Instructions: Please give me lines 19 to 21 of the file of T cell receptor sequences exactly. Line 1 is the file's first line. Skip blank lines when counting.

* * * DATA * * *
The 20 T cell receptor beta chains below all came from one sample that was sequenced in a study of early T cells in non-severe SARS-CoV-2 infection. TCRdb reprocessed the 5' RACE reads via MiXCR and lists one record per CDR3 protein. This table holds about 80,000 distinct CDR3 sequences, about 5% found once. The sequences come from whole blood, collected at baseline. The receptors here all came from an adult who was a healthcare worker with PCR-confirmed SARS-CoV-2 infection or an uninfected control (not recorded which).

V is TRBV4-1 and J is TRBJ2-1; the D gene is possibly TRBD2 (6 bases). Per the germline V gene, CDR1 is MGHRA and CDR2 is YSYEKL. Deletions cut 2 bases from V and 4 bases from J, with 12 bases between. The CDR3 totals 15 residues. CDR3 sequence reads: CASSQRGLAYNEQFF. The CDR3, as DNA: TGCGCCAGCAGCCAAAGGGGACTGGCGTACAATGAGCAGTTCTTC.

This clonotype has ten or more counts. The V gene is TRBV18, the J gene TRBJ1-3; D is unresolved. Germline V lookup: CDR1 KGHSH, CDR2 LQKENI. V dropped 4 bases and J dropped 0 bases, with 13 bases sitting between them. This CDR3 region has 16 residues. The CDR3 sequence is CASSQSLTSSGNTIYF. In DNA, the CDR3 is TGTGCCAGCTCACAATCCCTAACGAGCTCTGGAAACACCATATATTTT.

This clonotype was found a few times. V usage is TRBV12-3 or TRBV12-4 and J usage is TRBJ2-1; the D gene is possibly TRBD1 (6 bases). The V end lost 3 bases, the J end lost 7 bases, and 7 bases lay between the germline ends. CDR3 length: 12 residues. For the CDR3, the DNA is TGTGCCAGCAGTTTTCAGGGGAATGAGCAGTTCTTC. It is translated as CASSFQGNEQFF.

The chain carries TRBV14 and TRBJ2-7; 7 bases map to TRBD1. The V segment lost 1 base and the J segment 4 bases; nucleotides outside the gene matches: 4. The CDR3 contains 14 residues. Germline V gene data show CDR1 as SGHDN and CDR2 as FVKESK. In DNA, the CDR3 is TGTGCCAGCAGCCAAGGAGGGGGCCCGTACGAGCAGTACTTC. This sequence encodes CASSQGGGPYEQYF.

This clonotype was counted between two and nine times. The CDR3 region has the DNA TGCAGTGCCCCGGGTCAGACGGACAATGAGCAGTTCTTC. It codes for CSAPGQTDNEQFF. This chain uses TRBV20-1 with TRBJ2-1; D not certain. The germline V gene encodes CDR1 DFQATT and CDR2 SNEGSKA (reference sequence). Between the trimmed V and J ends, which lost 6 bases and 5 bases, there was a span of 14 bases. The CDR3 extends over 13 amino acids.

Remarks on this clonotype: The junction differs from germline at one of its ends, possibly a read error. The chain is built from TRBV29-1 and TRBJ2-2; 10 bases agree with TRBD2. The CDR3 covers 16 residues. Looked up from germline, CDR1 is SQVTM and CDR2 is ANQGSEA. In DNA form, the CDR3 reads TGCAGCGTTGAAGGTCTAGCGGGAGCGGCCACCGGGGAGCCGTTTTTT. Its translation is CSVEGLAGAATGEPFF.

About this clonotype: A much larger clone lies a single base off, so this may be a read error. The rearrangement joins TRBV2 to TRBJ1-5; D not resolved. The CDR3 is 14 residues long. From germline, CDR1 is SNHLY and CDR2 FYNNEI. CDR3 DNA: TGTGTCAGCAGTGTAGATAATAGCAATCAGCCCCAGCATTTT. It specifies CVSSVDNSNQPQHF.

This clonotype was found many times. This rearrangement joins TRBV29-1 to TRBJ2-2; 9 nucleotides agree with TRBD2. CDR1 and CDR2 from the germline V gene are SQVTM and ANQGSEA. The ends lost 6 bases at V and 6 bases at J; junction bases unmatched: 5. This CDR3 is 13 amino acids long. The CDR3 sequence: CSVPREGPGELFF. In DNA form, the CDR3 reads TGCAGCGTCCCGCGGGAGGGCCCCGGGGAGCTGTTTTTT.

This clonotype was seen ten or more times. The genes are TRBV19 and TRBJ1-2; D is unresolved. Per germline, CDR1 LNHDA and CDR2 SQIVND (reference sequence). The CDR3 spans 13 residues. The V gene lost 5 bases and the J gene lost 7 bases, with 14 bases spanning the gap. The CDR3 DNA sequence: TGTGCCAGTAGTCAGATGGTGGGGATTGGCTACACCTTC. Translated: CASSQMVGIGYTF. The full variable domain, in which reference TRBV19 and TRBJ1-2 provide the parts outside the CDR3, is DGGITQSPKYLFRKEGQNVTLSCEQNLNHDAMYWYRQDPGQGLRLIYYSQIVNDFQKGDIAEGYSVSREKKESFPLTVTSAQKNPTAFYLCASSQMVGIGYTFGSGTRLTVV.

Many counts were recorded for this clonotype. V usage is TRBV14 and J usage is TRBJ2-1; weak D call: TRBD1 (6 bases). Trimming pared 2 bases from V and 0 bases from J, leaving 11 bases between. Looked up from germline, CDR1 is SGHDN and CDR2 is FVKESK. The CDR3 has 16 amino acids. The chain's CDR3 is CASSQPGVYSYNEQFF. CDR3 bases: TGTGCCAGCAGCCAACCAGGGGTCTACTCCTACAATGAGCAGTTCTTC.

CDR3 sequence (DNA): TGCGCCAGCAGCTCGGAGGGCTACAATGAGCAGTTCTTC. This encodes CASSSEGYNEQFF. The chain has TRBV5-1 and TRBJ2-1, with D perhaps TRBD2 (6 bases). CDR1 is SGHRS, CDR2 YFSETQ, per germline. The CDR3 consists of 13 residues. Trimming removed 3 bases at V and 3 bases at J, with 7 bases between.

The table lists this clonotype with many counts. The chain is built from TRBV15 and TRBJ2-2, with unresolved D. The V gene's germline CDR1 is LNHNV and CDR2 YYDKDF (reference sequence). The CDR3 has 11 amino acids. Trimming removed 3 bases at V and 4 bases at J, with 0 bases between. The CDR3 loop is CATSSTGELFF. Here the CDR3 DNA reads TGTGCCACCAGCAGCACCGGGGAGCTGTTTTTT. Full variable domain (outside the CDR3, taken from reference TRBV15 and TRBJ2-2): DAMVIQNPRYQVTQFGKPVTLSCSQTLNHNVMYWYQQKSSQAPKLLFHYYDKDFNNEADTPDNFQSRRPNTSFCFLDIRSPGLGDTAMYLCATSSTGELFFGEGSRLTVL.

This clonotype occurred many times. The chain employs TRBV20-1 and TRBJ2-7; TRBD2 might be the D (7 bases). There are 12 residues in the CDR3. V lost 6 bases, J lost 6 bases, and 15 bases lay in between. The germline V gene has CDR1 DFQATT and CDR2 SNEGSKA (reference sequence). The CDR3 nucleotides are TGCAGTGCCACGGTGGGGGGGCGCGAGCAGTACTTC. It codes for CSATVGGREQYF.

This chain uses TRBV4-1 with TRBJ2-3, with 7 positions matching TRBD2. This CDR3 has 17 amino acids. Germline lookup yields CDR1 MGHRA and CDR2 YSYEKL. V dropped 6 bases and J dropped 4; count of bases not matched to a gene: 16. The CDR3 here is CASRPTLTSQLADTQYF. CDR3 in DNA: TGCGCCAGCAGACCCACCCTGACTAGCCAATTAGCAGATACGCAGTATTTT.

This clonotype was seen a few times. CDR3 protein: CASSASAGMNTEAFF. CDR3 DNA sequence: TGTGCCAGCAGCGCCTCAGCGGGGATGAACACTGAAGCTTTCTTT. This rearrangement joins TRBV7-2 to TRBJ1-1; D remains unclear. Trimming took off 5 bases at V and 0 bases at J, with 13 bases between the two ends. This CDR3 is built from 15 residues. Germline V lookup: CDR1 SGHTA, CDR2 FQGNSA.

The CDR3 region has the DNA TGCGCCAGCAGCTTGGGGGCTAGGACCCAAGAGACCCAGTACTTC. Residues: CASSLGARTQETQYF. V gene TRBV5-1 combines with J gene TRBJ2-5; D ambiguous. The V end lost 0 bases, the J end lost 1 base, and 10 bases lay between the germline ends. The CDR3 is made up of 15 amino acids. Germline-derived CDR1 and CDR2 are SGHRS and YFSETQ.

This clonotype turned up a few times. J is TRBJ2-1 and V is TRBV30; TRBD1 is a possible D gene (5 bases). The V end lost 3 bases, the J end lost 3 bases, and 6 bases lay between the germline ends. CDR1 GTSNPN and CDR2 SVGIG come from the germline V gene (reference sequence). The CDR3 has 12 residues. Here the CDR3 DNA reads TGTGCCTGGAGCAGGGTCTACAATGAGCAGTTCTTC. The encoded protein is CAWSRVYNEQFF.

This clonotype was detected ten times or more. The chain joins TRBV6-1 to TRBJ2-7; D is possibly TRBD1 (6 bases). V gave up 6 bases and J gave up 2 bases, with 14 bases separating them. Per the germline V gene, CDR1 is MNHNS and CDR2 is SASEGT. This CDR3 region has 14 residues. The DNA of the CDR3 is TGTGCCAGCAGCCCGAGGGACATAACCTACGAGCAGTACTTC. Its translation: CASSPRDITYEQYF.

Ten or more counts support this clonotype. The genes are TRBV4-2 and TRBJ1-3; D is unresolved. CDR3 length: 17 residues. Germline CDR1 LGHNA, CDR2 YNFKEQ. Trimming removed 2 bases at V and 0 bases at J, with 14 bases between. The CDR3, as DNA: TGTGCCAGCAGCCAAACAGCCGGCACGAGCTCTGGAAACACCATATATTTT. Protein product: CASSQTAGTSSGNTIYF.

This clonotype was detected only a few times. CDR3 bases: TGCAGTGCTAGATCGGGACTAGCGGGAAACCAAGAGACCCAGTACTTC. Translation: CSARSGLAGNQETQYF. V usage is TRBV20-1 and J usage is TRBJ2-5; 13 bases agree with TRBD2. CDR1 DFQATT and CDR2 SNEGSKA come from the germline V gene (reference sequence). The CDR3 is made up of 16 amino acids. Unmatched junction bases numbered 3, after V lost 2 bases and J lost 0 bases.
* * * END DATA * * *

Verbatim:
This clonotype was detected ten times or more. The chain joins TRBV6-1 to TRBJ2-7; D is possibly TRBD1 (6 bases). V gave up 6 bases and J gave up 2 bases, with 14 bases separating them. Per the germline V gene, CDR1 is MNHNS and CDR2 is SASEGT. This CDR3 region has 14 residues. The DNA of the CDR3 is TGTGCCAGCAGCCCGAGGGACATAACCTACGAGCAGTACTTC. Its translation: CASSPRDITYEQYF.

Ten or more counts support this clonotype. The genes are TRBV4-2 and TRBJ1-3; D is unresolved. CDR3 length: 17 residues. Germline CDR1 LGHNA, CDR2 YNFKEQ. Trimming removed 2 bases at V and 0 bases at J, with 14 bases between. The CDR3, as DNA: TGTGCCAGCAGCCAAACAGCCGGCACGAGCTCTGGAAACACCATATATTTT. Protein product: CASSQTAGTSSGNTIYF.

This clonotype was detected only a few times. CDR3 bases: TGCAGTGCTAGATCGGGACTAGCGGGAAACCAAGAGACCCAGTACTTC. Translation: CSARSGLAGNQETQYF. V usage is TRBV20-1 and J usage is TRBJ2-5; 13 bases agree with TRBD2. CDR1 DFQATT and CDR2 SNEGSKA come from the germline V gene (reference sequence). The CDR3 is made up of 16 amino acids. Unmatched junction bases numbered 3, after V lost 2 bases and J lost 0 bases.